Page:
The Canadian Dream
By Timothy TwydellFeatures Profiles
Baska Nagalingham left Sri Lanka for a new life
When Baska Nagalingham left his war-torn country of Sri
Lanka for a new life in Canada, little did he know that making dough
would take on a whole new meaning.
When Baska Nagalingham left his war-torn country of Sri Lanka for a new life in Canada, little did he know that making dough would take on a whole new meaning. At the age of 23, with no immediate relatives and only a rudimentary knowledge of English, Nagalingham immigrated to Canada to begin a new life.
Fast-forward 18 years: Nagalingham, now 41, is married (to Jeya whom he sponsored from his home country) and has two daughters, 11 and 7, and is the owner/operator of Reginos Pizza in Thornhill, Ont. Here is where we pick up on a true Canadian success story.
Nagalingham’s first job was with Pizza Hut Canada in Thornhill.“A nice environment for new Canadians to work,” recalls Nagalingham.
A large contingent of Sri Lankan immigrants already worked in the kitchen and Nagalingham felt at home amid the familiar tones of his native dialect. He started as a dough master and cook, with industry experience, and an ESL course, Nagalingham gained the communication skills needed to move out of the kitchen and into the dining room where he became a waiter and a manager.
“He had a lot of drive, determination and perseverance. He was observant and wanted to know everything,” recalls Jordan Kruger, then-assistant manager at Pizza Hut. “He was extremely perceptive.”
Kruger fondly remembers when Nagalingham became a new Canadian.
“He was very proud. Getting his citizenship meant so much to him and everyone around him. I could tell it was very important to him.”
Nagalingham’s climb to success was steady, due in large part to his strong work ethic and hunger to succeed. Within two years he was closing the restaurant for the night manager and within three was full time shift manager.
Although happy with Pizza Hut, by 2005, Nagalingham was looking to become his own boss. While searching for a restaurant franchise opportunity, he discovered the Clark Avenue Reginos Pizza franchise. He saw several other restaurants in the region, but settled on the Thornhill location, which was close to his home in Aurora, and right beside a school, which represented unlimited customer potential.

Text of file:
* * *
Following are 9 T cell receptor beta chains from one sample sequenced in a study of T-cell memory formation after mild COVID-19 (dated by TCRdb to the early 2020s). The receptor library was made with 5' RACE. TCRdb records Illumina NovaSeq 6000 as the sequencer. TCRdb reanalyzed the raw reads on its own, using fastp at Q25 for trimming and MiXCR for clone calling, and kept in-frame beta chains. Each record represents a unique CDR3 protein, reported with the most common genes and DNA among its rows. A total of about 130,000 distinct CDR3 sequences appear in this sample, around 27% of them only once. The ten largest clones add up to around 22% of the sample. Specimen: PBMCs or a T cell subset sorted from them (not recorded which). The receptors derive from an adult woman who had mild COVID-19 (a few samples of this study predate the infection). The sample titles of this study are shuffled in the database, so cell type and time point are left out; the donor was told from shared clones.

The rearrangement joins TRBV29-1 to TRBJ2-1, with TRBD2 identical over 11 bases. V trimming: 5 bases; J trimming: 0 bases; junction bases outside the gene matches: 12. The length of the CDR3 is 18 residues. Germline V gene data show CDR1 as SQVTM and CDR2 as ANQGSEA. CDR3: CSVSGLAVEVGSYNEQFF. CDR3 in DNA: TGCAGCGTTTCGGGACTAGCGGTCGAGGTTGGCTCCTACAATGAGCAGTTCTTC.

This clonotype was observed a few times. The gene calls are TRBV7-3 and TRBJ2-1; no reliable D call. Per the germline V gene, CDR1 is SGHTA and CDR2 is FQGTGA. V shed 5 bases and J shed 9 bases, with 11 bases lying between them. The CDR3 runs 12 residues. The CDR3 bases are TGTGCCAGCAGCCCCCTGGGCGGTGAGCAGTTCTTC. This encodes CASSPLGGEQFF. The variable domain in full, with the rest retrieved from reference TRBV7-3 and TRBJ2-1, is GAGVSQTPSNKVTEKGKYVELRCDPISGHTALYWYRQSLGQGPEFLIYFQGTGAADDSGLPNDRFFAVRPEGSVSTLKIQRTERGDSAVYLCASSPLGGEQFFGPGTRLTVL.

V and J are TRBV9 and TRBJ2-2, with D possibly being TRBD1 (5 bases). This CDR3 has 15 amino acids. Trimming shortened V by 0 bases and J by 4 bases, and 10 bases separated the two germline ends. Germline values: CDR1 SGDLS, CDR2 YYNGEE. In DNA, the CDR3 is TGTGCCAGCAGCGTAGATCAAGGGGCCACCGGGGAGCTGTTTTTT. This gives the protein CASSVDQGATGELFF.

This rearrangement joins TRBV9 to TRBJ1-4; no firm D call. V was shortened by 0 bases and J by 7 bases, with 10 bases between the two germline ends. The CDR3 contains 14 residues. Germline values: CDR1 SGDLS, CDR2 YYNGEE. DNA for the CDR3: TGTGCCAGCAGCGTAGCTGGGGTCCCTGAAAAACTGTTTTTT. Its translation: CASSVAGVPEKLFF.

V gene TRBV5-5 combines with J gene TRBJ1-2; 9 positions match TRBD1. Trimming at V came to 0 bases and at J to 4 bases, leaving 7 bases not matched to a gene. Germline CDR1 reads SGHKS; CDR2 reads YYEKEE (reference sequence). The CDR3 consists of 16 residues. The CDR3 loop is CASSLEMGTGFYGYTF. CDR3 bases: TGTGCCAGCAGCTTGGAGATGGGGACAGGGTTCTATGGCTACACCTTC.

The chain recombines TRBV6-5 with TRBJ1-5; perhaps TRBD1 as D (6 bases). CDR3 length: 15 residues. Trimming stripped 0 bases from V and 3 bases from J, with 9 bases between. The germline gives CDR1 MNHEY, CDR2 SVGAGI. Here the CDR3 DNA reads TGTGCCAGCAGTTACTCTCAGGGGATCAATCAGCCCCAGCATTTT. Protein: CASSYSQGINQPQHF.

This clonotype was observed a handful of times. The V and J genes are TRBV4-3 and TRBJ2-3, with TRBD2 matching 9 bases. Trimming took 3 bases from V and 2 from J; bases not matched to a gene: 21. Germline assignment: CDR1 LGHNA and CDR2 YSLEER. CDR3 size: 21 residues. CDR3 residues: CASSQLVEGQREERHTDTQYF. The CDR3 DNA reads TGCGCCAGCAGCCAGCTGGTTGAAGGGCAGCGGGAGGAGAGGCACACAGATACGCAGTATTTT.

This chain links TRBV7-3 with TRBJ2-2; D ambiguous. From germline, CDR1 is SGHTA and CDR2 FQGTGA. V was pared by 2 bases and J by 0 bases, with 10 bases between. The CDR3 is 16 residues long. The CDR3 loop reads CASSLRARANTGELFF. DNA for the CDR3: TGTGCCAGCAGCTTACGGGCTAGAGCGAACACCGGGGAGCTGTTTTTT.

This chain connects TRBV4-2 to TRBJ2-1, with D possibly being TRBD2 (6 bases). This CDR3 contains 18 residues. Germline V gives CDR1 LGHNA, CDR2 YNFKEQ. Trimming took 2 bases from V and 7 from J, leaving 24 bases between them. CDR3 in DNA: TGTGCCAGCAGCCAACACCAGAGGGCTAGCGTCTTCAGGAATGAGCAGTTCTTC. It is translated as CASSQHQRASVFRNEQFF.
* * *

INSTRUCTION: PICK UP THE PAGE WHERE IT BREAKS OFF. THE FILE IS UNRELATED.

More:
Reginos sits in a worn-out strip mall at the end of a nondescript residential street. Before Nagalingham’s arrival, the franchise was not profitable and run as a “mom and pop” operation by the owners. The store catered to students from the local school and the families living on the street.
Nagalingham bought the struggling franchise, hoping to turn a profit while cementing his role in the community. Since taking over the operation two years ago, Nagalingham has turned the business completely around. The profit margin has grown by a whopping 70 per cent and the once floundering Reginos is now a thriving operation, with five full-time in store employees and two full-time drivers. He has expanded the menu to include deep fried chicken wings, burgers, poutine, and lasagna and garlic bread.
A large part of his customer base is made up of repeat business. He has a great rapport with his clientele often offering free drinks to his customers and calling them by name. Some clients order at least once a week and are part of their daily lives.
Nagalingham is also renovating the store. He wants to expand the counter space to make ordering easier, clean the interior to make it more inviting and install a state-of-the-art oven, which cooks product faster and more efficiently.
To continue to allow his business to grow, Nagalingham has created a mobile catering arm to his business, selling his product offsite at various weekend events, such as the Rodeo at the Markham fairgrounds. The three-day event was highly profitable. He also caters school functions and is planning on expanding his mobile business into hockey arenas, golf courses and at various local sporting events.
Offsite catering has created the perfect storm for Nagalingham: increased profits, increased brand exposure and, more subtle but equally as important, further entrenching the Reginos franchise as a staple of the community.
As he says, “I wanted to be able to bring my food to the people so it was easier for them to enjoy it.”
Much like the pizza dough that Nagalingham has made every day for the past 18 years, there is a three-step recipe for his success: understand your audience, gain their trust and broaden the consumer base by selling off-premises.
The secret ingredient? “Keep believing and you will make it, “advises Nagalingham in a fatherly way. “You can be successful, if you are willing to put the time in and work hard.” •
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